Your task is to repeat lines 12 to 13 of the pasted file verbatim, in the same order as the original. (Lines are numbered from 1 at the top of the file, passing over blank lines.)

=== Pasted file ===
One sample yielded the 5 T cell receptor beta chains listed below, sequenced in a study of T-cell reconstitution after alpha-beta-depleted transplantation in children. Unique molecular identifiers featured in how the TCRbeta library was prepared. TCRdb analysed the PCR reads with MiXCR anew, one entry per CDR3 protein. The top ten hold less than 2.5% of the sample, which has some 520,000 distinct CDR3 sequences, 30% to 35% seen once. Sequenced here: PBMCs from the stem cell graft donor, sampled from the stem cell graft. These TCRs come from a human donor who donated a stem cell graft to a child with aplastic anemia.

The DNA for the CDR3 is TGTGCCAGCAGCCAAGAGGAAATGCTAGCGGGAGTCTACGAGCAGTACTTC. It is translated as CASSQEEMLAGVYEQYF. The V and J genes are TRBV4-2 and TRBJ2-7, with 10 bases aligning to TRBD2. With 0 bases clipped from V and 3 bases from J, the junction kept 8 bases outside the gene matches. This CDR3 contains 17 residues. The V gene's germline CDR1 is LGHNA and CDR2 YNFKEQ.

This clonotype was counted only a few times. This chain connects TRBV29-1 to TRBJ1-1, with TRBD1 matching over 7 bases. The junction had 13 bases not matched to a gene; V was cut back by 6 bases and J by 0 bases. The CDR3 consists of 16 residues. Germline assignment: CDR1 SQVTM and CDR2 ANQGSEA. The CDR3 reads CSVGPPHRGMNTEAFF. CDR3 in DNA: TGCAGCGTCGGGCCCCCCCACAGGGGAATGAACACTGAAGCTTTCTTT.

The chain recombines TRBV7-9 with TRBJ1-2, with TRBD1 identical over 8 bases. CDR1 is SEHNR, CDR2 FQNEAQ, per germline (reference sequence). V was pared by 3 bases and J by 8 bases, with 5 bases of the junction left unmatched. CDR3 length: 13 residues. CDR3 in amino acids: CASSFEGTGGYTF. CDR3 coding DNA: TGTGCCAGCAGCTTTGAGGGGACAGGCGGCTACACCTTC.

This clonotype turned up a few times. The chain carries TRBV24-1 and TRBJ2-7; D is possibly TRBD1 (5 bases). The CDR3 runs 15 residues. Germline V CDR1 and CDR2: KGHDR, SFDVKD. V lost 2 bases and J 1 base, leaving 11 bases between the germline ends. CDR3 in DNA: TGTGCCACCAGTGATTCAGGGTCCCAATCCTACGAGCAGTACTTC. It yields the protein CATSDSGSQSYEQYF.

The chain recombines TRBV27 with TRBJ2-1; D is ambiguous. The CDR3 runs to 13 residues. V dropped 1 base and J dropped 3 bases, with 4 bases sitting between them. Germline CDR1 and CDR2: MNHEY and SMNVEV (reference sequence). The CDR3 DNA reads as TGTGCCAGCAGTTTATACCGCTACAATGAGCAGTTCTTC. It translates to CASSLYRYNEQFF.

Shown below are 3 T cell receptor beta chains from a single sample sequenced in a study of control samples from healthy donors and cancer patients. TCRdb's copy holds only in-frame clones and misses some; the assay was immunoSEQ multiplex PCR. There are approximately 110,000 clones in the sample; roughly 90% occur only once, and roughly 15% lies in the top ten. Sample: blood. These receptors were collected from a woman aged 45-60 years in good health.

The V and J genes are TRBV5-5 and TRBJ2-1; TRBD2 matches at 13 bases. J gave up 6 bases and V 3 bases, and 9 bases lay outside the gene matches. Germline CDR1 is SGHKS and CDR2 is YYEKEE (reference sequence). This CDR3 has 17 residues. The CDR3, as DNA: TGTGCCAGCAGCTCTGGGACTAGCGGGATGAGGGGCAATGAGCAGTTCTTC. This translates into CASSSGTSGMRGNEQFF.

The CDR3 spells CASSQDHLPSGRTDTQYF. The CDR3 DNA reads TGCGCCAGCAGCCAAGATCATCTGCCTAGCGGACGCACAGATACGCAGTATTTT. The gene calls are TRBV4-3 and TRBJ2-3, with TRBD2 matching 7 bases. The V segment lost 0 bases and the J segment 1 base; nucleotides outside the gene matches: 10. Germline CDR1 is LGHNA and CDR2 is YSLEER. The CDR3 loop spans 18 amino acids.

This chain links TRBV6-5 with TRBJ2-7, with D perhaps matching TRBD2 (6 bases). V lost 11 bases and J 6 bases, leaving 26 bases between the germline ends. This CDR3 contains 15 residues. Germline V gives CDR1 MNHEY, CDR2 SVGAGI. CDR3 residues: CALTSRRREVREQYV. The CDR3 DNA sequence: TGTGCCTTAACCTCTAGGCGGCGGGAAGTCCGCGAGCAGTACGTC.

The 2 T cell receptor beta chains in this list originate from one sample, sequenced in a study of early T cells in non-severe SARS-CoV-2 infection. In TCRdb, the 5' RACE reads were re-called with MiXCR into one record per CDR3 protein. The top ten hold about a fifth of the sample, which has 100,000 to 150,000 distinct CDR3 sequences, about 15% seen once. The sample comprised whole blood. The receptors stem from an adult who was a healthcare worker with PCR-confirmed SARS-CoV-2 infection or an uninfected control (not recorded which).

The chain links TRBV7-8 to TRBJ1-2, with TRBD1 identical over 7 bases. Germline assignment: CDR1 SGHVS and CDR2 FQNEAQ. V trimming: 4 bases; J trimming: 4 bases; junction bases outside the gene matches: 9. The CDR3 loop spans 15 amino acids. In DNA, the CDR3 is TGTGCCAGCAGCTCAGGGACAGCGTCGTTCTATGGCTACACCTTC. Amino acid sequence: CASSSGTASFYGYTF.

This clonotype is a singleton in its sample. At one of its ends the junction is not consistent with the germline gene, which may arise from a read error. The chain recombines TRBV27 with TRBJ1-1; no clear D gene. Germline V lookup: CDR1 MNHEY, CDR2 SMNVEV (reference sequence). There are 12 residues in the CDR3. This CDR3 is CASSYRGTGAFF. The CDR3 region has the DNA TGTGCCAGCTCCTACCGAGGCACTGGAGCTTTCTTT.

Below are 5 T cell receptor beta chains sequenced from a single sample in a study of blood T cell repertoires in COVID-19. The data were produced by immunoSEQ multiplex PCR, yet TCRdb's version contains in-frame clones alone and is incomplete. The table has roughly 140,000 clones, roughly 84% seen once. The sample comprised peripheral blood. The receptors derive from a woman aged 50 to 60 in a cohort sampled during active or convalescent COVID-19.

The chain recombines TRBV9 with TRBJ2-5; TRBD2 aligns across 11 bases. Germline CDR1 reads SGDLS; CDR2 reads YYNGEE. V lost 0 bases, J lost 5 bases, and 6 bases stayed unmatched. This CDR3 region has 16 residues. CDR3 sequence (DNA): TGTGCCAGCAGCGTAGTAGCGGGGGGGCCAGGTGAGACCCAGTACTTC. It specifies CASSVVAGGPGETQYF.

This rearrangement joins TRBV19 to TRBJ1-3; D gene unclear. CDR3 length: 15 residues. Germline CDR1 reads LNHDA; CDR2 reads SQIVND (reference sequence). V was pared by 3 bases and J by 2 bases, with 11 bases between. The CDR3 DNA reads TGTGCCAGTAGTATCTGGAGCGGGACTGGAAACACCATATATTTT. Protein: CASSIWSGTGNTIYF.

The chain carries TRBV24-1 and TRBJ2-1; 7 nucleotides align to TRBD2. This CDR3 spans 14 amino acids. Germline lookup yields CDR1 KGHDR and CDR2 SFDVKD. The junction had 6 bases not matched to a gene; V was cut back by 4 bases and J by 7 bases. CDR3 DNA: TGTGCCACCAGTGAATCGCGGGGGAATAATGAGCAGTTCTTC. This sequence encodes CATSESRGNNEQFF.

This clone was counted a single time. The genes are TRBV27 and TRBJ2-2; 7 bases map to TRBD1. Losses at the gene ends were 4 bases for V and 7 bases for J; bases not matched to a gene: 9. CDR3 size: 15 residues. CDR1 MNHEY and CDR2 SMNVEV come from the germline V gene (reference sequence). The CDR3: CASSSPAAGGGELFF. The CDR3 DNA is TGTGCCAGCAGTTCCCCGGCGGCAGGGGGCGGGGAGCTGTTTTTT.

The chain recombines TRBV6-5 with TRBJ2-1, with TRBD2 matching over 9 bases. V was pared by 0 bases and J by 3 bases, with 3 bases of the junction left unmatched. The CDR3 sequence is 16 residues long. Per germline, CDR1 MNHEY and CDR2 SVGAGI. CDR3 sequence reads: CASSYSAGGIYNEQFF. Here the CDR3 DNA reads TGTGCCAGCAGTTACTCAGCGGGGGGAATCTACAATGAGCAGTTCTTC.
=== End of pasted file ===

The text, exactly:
The chain links TRBV7-8 to TRBJ1-2, with TRBD1 identical over 7 bases. Germline assignment: CDR1 SGHVS and CDR2 FQNEAQ. V trimming: 4 bases; J trimming: 4 bases; junction bases outside the gene matches: 9. The CDR3 loop spans 15 amino acids. In DNA, the CDR3 is TGTGCCAGCAGCTCAGGGACAGCGTCGTTCTATGGCTACACCTTC. Amino acid sequence: CASSSGTASFYGYTF.

This clonotype is a singleton in its sample. At one of its ends the junction is not consistent with the germline gene, which may arise from a read error. The chain recombines TRBV27 with TRBJ1-1; no clear D gene. Germline V lookup: CDR1 MNHEY, CDR2 SMNVEV (reference sequence). There are 12 residues in the CDR3. This CDR3 is CASSYRGTGAFF. The CDR3 region has the DNA TGTGCCAGCTCCTACCGAGGCACTGGAGCTTTCTTT.